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From "Man of Climate Change" Story to National Welfare and People’s Livelihoods

Posted: Monday, September 28, 2015

Dr Nguyen Huu Ninh is the co-author of a 3,000-page book on climate change awarded the Nobel Peace Prize (the work of the Intergovernmental Panel on Climate Change - IPCC) and the Chairman of the Centre for Environment Research Education and Development (CERED) under the Vietnam Union of Science and Technology Associations. He always thinks of climate change and its impacts on environment, economy and society. He said this is a big issue as it also relates to politics, even conflicts of interest, not just petty things of everyday life. Vietnam Business Forum had an interesting talk with Dr Nguyen Huu Ninh on climate change and environmental protection in the process of socioeconomic development. Anh Phuong reports.
He cited clear testaments to extreme manifestations of climate change. About 250 million people are affected by floods in South Asia, Africa and Mexico. Southern European countries are facing the risk of serious drought leading to wildfires and desertification, while Western European countries are being threatened by large floods, sea level rise as and fierce winters as well. Heavy storms recently devastated the United States, China, Japan and India. And, the biggest concern is the warming of the Earth and ice melting, which will lead to rising sea level. The sea water level rose 1.8 mm from 1962 to 2003 but it climbed 3.1 mm a year from 1993 and 2003. In the past 100 years, the sea level rose 0.31 metres. By the end of 21st century, the average temperature is forecast to rise 2- 4.5 degree Celsius and the global sea level will rise 0.18 - 0.59 metres. According to scientific research, Vietnam is one of the five most vulnerable countries to climate change and sea level rise.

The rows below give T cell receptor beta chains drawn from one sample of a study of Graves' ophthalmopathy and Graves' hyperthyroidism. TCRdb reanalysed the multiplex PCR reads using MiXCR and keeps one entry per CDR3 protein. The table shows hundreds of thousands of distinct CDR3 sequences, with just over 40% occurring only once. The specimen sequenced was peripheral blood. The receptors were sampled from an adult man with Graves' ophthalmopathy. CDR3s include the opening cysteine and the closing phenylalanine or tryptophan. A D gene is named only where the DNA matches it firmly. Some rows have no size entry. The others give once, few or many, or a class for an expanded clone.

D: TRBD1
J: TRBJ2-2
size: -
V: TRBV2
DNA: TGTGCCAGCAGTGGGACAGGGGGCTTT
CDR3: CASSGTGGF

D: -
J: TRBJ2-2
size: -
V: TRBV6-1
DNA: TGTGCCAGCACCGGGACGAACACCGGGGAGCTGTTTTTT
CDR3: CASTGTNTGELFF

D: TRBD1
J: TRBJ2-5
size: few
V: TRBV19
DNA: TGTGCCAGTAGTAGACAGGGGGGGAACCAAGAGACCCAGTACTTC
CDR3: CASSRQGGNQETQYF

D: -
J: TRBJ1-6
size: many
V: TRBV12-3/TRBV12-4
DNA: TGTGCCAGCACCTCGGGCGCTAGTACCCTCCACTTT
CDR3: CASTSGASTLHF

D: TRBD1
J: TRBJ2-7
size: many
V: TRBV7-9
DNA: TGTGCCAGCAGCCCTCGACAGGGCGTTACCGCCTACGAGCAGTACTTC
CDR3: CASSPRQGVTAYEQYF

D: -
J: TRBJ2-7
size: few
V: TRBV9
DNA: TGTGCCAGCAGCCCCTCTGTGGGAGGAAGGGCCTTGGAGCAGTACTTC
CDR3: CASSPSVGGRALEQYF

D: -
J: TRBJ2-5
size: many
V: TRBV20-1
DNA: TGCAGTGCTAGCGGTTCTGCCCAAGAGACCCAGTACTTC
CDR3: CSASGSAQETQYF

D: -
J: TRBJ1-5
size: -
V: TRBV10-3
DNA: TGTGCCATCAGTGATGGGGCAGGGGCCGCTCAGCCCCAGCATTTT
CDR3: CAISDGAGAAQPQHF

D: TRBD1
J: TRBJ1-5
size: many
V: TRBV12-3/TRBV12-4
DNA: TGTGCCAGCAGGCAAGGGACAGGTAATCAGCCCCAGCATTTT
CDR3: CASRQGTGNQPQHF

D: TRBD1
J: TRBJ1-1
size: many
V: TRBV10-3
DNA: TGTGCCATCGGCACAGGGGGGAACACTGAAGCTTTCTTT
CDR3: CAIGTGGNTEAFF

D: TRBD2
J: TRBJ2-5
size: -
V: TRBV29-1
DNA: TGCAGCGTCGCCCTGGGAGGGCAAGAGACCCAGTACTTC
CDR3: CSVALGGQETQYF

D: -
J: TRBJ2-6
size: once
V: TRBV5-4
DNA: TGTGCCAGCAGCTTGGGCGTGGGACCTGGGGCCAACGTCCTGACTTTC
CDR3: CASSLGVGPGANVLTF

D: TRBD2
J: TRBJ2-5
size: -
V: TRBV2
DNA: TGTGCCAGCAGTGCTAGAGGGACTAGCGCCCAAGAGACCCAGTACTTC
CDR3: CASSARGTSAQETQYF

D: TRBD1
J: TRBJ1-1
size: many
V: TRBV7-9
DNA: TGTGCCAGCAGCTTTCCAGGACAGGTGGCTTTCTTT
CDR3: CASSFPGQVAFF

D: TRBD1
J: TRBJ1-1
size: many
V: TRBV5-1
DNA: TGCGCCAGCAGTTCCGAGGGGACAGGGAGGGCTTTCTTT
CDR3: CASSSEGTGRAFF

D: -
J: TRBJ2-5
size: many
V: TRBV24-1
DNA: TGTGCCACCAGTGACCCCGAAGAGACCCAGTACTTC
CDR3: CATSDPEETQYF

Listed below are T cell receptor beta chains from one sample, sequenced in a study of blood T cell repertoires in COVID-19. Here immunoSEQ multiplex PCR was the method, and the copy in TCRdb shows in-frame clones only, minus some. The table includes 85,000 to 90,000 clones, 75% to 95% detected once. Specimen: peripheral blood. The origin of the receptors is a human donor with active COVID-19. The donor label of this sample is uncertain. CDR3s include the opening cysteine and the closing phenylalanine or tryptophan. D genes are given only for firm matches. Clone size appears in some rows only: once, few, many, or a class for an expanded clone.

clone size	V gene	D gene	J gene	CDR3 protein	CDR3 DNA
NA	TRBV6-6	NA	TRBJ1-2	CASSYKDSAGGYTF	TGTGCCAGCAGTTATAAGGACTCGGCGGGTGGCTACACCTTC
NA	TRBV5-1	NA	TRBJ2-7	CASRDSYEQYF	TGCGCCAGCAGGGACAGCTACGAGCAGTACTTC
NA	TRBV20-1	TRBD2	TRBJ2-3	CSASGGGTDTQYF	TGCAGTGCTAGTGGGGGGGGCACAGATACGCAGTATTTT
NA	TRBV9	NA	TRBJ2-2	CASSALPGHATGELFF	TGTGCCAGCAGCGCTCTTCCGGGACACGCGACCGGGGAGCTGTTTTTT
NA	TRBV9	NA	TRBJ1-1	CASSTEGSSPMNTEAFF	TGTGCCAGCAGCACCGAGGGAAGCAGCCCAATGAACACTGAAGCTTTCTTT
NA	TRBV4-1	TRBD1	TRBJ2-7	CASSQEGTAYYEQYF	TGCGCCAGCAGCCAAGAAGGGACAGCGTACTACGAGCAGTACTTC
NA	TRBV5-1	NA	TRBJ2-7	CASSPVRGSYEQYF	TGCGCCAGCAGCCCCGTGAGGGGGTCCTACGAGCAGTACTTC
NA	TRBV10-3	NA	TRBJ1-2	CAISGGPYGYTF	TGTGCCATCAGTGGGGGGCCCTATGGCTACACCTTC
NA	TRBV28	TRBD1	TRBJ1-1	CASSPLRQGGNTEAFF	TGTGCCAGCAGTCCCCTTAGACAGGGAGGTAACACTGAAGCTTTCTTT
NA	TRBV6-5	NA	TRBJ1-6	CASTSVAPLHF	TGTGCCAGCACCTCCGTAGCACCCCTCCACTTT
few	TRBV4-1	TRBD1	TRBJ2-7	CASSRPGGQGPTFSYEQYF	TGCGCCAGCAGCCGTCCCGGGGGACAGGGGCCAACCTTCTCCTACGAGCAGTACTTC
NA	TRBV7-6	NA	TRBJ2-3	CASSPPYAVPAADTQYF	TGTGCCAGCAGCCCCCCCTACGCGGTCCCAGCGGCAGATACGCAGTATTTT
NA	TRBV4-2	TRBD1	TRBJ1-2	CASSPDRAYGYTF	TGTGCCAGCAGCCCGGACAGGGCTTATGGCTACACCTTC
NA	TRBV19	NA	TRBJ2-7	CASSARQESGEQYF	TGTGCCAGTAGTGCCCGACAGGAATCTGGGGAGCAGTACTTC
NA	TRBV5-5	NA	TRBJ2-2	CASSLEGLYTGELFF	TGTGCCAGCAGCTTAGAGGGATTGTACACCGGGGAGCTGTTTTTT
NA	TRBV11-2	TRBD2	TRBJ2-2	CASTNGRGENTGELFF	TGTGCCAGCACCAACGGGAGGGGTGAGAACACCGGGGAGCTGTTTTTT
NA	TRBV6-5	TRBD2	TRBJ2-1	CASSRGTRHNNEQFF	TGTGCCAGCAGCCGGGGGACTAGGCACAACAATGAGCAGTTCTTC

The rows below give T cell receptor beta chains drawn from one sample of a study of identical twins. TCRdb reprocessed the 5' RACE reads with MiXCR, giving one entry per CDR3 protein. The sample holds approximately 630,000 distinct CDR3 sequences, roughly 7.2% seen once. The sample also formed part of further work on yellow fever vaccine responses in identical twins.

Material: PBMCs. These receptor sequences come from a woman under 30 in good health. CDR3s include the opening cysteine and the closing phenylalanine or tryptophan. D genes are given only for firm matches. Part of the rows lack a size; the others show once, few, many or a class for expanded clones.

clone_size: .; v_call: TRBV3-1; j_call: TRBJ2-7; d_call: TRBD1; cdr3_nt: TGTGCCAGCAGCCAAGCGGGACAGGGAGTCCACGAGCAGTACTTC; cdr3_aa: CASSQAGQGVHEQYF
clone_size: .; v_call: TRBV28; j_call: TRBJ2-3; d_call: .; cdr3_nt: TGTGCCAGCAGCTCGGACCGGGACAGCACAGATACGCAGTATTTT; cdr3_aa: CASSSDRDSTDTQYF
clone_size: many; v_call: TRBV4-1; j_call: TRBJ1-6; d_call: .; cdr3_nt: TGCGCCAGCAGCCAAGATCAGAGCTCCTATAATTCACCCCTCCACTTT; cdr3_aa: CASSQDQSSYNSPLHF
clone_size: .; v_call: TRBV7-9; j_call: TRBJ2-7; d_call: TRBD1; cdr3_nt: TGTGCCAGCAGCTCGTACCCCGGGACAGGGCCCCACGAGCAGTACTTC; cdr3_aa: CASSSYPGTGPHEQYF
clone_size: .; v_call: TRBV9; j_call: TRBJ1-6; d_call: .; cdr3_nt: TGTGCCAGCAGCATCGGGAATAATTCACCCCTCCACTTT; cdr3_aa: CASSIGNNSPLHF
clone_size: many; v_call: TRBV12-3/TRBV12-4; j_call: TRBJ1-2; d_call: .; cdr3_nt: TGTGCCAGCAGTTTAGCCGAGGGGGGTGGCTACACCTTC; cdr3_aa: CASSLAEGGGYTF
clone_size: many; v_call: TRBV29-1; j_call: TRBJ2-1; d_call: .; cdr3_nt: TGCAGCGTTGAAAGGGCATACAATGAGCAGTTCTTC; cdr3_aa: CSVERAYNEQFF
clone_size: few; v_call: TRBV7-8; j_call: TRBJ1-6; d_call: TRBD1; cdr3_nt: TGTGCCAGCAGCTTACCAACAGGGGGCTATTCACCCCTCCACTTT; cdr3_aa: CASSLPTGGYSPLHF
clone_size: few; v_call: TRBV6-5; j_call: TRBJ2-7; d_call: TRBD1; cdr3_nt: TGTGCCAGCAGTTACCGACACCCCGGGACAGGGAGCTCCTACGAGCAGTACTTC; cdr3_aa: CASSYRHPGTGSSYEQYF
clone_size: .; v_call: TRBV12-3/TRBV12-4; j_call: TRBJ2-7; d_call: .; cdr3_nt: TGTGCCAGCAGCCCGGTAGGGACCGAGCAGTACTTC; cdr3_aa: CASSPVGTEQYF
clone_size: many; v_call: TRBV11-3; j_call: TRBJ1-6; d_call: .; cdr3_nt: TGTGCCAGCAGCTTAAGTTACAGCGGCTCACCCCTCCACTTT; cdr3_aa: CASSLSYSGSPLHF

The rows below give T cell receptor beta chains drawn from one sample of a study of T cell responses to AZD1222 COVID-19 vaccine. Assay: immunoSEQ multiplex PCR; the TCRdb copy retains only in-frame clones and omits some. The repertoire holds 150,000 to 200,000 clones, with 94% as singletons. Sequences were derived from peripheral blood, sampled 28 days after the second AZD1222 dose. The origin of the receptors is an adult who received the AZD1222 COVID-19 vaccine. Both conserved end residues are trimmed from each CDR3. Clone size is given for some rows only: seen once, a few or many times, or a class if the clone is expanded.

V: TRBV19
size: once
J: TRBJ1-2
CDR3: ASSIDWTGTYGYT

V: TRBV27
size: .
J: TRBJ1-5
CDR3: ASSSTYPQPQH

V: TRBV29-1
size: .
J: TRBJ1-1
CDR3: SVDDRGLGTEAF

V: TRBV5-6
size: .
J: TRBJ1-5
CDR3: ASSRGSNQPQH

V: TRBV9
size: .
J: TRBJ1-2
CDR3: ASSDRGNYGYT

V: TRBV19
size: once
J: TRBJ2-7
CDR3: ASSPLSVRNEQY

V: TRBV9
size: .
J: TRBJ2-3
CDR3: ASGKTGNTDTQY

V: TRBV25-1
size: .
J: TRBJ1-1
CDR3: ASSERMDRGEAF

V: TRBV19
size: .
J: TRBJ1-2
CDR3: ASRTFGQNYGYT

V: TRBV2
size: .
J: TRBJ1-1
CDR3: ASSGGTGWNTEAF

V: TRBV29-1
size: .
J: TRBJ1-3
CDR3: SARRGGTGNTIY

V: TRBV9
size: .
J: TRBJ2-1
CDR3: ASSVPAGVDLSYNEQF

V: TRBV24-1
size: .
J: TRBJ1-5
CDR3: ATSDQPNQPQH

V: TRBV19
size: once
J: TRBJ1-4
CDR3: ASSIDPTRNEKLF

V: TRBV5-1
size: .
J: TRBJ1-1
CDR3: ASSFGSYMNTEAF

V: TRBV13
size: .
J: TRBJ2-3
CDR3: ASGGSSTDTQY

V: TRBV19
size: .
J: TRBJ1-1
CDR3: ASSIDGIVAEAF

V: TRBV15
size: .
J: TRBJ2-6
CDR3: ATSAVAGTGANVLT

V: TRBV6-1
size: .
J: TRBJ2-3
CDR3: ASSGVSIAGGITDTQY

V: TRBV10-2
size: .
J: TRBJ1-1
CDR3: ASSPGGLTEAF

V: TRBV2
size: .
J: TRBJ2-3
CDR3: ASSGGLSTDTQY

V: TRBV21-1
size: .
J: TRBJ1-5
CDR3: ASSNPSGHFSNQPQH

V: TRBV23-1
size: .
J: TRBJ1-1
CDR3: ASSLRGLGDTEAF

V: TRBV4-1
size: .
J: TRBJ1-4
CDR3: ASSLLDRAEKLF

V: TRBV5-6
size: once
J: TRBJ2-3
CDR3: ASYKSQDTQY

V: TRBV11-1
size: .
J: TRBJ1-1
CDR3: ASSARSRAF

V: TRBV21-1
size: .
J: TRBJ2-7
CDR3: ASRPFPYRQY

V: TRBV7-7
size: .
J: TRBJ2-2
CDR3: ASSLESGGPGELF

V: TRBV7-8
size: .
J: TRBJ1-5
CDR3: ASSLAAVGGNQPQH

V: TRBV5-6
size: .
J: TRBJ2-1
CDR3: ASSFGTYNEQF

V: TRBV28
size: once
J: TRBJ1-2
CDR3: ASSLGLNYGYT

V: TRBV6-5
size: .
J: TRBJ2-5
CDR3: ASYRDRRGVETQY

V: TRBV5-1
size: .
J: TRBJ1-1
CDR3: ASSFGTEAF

How will climate change occur in Vietnam?
Dangerously, Vietnam is forecast to be one of five most vulnerable countries to climate change and sea level rise in the future. Seeing severe consequences, the Government of Vietnam has introduced a strategy to cope with climate change called the Green Growth Strategy. I still remember that the Ministry of Planning and Investment used to have an office in charge of this issue.
Indeed, we have focused too much on economic data like GDP, FDI and other macroeconomic indicators other than sustainable economic growth approaches.
To describe impacts of climate change on the environment, I want to describe four elements: Earth, water, air and ecosystem.
With respect to water, according to research by scientists, Vietnam has a dense river system making up about two percent of the world’s system. Lying in tropical monsoon climate zone, it receives huge rainfall every year. But, why do we still we lack water? Our water is even polluted on the surface and groundwater because of waste discharge from industrial zones.
Soil environment is not better as we used to pursue profits by excessive use of chemical fertilisers and plant protection chemicals to stimulate crop growth in a long time. Meanwhile, 70 percent of the population are still farmers living in the rural environment. The devastation of soil resources is thus exponentially greater. For that reason, how can the earth be healthy?
Regarding air, Vietnam is one of a few countries to suffer overloaded traffic and outdated vehicles, especially in Hanoi and Ho Chi Minh City, two major cities of Vietnam. CO2 emissions cause greenhouse effect and widespread pollution.